Tuesday, 10 November 2009

Magic 8 ball tutorial in AS3

In this tutorial you will learn how create a magic 8 ball game in Actionscript 3.0. A magic 8 ball is a classic toy used for telling the future by answering your questions. You would normally ask a question to the 8 ball, shake it and turn it over to reveal the predicted answer. The standard magic 8 ball has twenty predicted answers: ten positives, five negatives and five maybes. I will be reducing the number of answers to ten in this tutorial.

I will be creating this tutorial in two parts. The first part will deal with creating the initially magic 8 ball game, and the second part will deal with adding the special effects such as the movements and sounds.

You will need the tweenLite plug-in for this tutorial which can be downloaded from: blog.greensock.com/tweenlite/.


Magic 8 ball tutorial in AS3 – part 1

Step 1

Open a new Flash AS3 file and then replicate the timeline shown below. I have created three layers on the timeline. The first layer is called ‘actions’ and is used for holding the Actionscript code. The second layer is called ‘labels’ and has two keys frames with different names. To add these names you select the appropriate key frames and change the name in the properties panel. The final layer is called ‘Magic 8 ball’ and is used display the magic 8 ball.




Step 2

On the timeline, select the ‘Magic 8 ball’ layer then the first frame.
Create the following magic 8 ball as shown below using the Oval tool. The magic 8 ball is simply two oval shapes inside each other with a letter in the centre.




Step 3

Convert your magic 8 ball into a movie clip (F8). Then give the movie clip the instance name: “magic8Front_mc”.


Step 4

Select the text tool with input text and drag an input text field below the magic 8 ball. Make sure you select the ‘check border around text’ button, and change the behaviour to “Single line”. Then select the input text box and give the instance name: “question_txt”. You may also wish to embed the uppercase, lowercase and punctuation characters into the input text field




Step 5

On the timeline, select the ‘Magic 8 ball’ layer then the tenth frame.
Create the reverse of the magic 8 ball as shown below using the Oval tools. I have added a linear gradient to the outer oval shape, and have used a solid black colour for liner oval shape with a #CCCCCC stroke.




Step 6

Convert the reverse of the magic 8 ball into a movie clip (F8), and then give the instance name: “magic8Back_mc”


Step 7

Double click on the reverse magic 8 ball to enter its timeline. Then insert a new layer and create the following triangle shape inside the inner oval. I have given the triangle a radial gradient and a #2739A9 coloured stroke.




Step 8

Convert the triangle shape into a movie clip (F8), and select the centre registration point and then give the following instance name: “output_mc”.


Step 9

Double click on the triangle to enter its timeline. Then insert a new layer and select the text tool with dynamic text, and drag a dynamic text field on top of the triangle shape like below. I have given the dynamic text field a white colour and ‘align centre’ for the format.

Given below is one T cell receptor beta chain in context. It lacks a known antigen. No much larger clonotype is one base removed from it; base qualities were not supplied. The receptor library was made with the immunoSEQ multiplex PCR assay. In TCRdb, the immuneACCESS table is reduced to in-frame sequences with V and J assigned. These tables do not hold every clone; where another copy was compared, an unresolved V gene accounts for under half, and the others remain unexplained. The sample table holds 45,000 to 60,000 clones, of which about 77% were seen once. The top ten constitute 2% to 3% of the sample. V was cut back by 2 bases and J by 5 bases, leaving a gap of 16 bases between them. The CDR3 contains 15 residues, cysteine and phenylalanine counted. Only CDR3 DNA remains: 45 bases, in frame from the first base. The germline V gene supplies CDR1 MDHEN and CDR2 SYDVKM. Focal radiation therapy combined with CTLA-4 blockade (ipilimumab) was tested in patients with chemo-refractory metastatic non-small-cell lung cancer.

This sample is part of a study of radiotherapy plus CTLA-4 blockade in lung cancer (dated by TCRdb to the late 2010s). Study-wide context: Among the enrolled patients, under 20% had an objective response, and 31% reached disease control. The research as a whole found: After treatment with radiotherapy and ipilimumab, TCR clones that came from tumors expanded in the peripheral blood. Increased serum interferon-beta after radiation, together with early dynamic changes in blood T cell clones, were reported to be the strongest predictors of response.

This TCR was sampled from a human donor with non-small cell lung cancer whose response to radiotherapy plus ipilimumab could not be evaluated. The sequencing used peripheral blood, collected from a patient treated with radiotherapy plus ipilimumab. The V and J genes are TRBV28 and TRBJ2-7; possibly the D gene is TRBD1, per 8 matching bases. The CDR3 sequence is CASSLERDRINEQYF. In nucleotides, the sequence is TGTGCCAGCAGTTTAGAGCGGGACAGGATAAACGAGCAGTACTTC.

Select the dynamic text field and give the following instance name: “answer_txt”. Then select the embed characters button and embed the uppercase font glyphs.


Step 10

Return to the main timeline. On the Actions layer select the first frame and then open up the Actionscript panel and enter the following code.

//Imports the tweenlite packages.
import gs.*;
import gs.easing.*;

//Stops the timeline playhead.
stop();

//Adds the click event listener to magic 8 ball.
magic8Front_mc.addEventListener(MouseEvent.CLICK, showNext);

function showNext(event:MouseEvent):void {
//A prompt is displayed if no question is entered.
if (question_txt.text==""|| question_txt.text=="Enter Question") {
question_txt.text="Enter Question";
} else {
gotoAndStop("Answer");
showAnswers();
}
}

function showAnswers() {
//Create a new array with all the responses.
var responseArr:Array = new Array();
responseArr[0]="YES";
responseArr[1]="MOST LIKELY";
responseArr[2]="IT IS CERTAIN";
responseArr[3]="OUTLOOK GOOD";
responseArr[4]="NO";
responseArr[5]="DOUBTFUL";
responseArr[6]="REPY IS NO";
responseArr[7]="ASK AGAIN";
responseArr[8]="TRY AGAIN";
responseArr[9]="BETTER NOT";
responseArr[10]="MAYBE";

//Chooses a random number in the array.
var r:int=Math.floor(Math.random()*responseArr.length);

//Display the random response in the text field.
magic8Back_mc.output_mc.answer_txt.text=responseArr[r];

//Set the answer triangle initially invisible.
magic8Back_mc.output_mc.alpha = 0;

//Displays a slight random position of the triangle shape.
magic8Back_mc.output_mc.rotation=Math.random()*30;

//This creates the appearing effect with tweenlite.
TweenLite.to(magic8Back_mc.output_mc, 3, {autoAlpha:1});
}

*Update

There has been a new version of TweenLite released since the writing of this tutorial. The updated import statement should look like below.
import com.greensock.TweenLite;
import com.greensock.easing.*;

Step 11

Test the magic 8 ball Ctrl + Enter. Now type your question in the input field and click on the magic 8 ball, a response will appear.



You should have a magic 8 ball in Actionscript 3.0. The source files can be downloaded here. Remember to subscribe to stay tuned to part 2 where I will be adding movement and sound effects to the magic 8 ball.

0 comments:

  COPYRIGHT © 2014 · ILIKE2FLASH · Theme by Ourblogtemplates

Back to TOP